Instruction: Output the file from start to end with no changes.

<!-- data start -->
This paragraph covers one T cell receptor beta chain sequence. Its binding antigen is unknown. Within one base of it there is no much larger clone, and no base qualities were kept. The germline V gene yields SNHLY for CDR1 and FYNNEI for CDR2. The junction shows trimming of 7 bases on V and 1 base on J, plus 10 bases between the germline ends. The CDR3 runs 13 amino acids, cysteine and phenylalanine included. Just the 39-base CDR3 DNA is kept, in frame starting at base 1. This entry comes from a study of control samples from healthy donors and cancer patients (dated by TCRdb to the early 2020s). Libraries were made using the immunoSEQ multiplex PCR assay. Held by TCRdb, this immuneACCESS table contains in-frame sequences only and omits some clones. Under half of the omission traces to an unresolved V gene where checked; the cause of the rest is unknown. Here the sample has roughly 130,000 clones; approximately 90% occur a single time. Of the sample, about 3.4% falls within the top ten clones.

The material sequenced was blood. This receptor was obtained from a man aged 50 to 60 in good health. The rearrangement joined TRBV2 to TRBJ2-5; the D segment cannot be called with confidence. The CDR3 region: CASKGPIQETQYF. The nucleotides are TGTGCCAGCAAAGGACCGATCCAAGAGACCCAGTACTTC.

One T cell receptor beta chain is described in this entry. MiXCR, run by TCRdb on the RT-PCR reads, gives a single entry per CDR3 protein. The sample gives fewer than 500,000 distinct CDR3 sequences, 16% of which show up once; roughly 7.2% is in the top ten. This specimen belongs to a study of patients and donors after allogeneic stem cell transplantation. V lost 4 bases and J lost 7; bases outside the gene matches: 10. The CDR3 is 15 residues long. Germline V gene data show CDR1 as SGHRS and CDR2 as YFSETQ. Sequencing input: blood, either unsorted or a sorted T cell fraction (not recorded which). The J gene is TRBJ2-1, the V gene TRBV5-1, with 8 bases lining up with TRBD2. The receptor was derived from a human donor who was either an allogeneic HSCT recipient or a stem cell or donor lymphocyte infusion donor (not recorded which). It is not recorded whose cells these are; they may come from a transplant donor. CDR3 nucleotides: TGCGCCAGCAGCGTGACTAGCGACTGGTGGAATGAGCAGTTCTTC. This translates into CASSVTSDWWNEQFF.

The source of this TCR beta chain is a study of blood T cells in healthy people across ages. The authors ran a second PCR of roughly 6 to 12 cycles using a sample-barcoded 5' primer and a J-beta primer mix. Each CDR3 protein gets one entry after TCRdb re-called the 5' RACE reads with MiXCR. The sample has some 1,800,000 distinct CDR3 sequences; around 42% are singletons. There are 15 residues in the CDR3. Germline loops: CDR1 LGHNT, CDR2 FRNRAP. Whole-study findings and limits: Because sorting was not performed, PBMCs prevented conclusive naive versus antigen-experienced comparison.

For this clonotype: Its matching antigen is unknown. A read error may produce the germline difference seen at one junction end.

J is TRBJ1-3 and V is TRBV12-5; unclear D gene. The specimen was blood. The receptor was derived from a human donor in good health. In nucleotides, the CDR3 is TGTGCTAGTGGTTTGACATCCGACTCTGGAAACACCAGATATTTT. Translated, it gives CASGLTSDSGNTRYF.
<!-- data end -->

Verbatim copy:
This paragraph covers one T cell receptor beta chain sequence. Its binding antigen is unknown. Within one base of it there is no much larger clone, and no base qualities were kept. The germline V gene yields SNHLY for CDR1 and FYNNEI for CDR2. The junction shows trimming of 7 bases on V and 1 base on J, plus 10 bases between the germline ends. The CDR3 runs 13 amino acids, cysteine and phenylalanine included. Just the 39-base CDR3 DNA is kept, in frame starting at base 1. This entry comes from a study of control samples from healthy donors and cancer patients (dated by TCRdb to the early 2020s). Libraries were made using the immunoSEQ multiplex PCR assay. Held by TCRdb, this immuneACCESS table contains in-frame sequences only and omits some clones. Under half of the omission traces to an unresolved V gene where checked; the cause of the rest is unknown. Here the sample has roughly 130,000 clones; approximately 90% occur a single time. Of the sample, about 3.4% falls within the top ten clones.

The material sequenced was blood. This receptor was obtained from a man aged 50 to 60 in good health. The rearrangement joined TRBV2 to TRBJ2-5; the D segment cannot be called with confidence. The CDR3 region: CASKGPIQETQYF. The nucleotides are TGTGCCAGCAAAGGACCGATCCAAGAGACCCAGTACTTC.

One T cell receptor beta chain is described in this entry. MiXCR, run by TCRdb on the RT-PCR reads, gives a single entry per CDR3 protein. The sample gives fewer than 500,000 distinct CDR3 sequences, 16% of which show up once; roughly 7.2% is in the top ten. This specimen belongs to a study of patients and donors after allogeneic stem cell transplantation. V lost 4 bases and J lost 7; bases outside the gene matches: 10. The CDR3 is 15 residues long. Germline V gene data show CDR1 as SGHRS and CDR2 as YFSETQ. Sequencing input: blood, either unsorted or a sorted T cell fraction (not recorded which). The J gene is TRBJ2-1, the V gene TRBV5-1, with 8 bases lining up with TRBD2. The receptor was derived from a human donor who was either an allogeneic HSCT recipient or a stem cell or donor lymphocyte infusion donor (not recorded which). It is not recorded whose cells these are; they may come from a transplant donor. CDR3 nucleotides: TGCGCCAGCAGCGTGACTAGCGACTGGTGGAATGAGCAGTTCTTC. This translates into CASSVTSDWWNEQFF.

The source of this TCR beta chain is a study of blood T cells in healthy people across ages. The authors ran a second PCR of roughly 6 to 12 cycles using a sample-barcoded 5' primer and a J-beta primer mix. Each CDR3 protein gets one entry after TCRdb re-called the 5' RACE reads with MiXCR. The sample has some 1,800,000 distinct CDR3 sequences; around 42% are singletons. There are 15 residues in the CDR3. Germline loops: CDR1 LGHNT, CDR2 FRNRAP. Whole-study findings and limits: Because sorting was not performed, PBMCs prevented conclusive naive versus antigen-experienced comparison.

For this clonotype: Its matching antigen is unknown. A read error may produce the germline difference seen at one junction end.

J is TRBJ1-3 and V is TRBV12-5; unclear D gene. The specimen was blood. The receptor was derived from a human donor in good health. In nucleotides, the CDR3 is TGTGCTAGTGGTTTGACATCCGACTCTGGAAACACCAGATATTTT. Translated, it gives CASGLTSDSGNTRYF.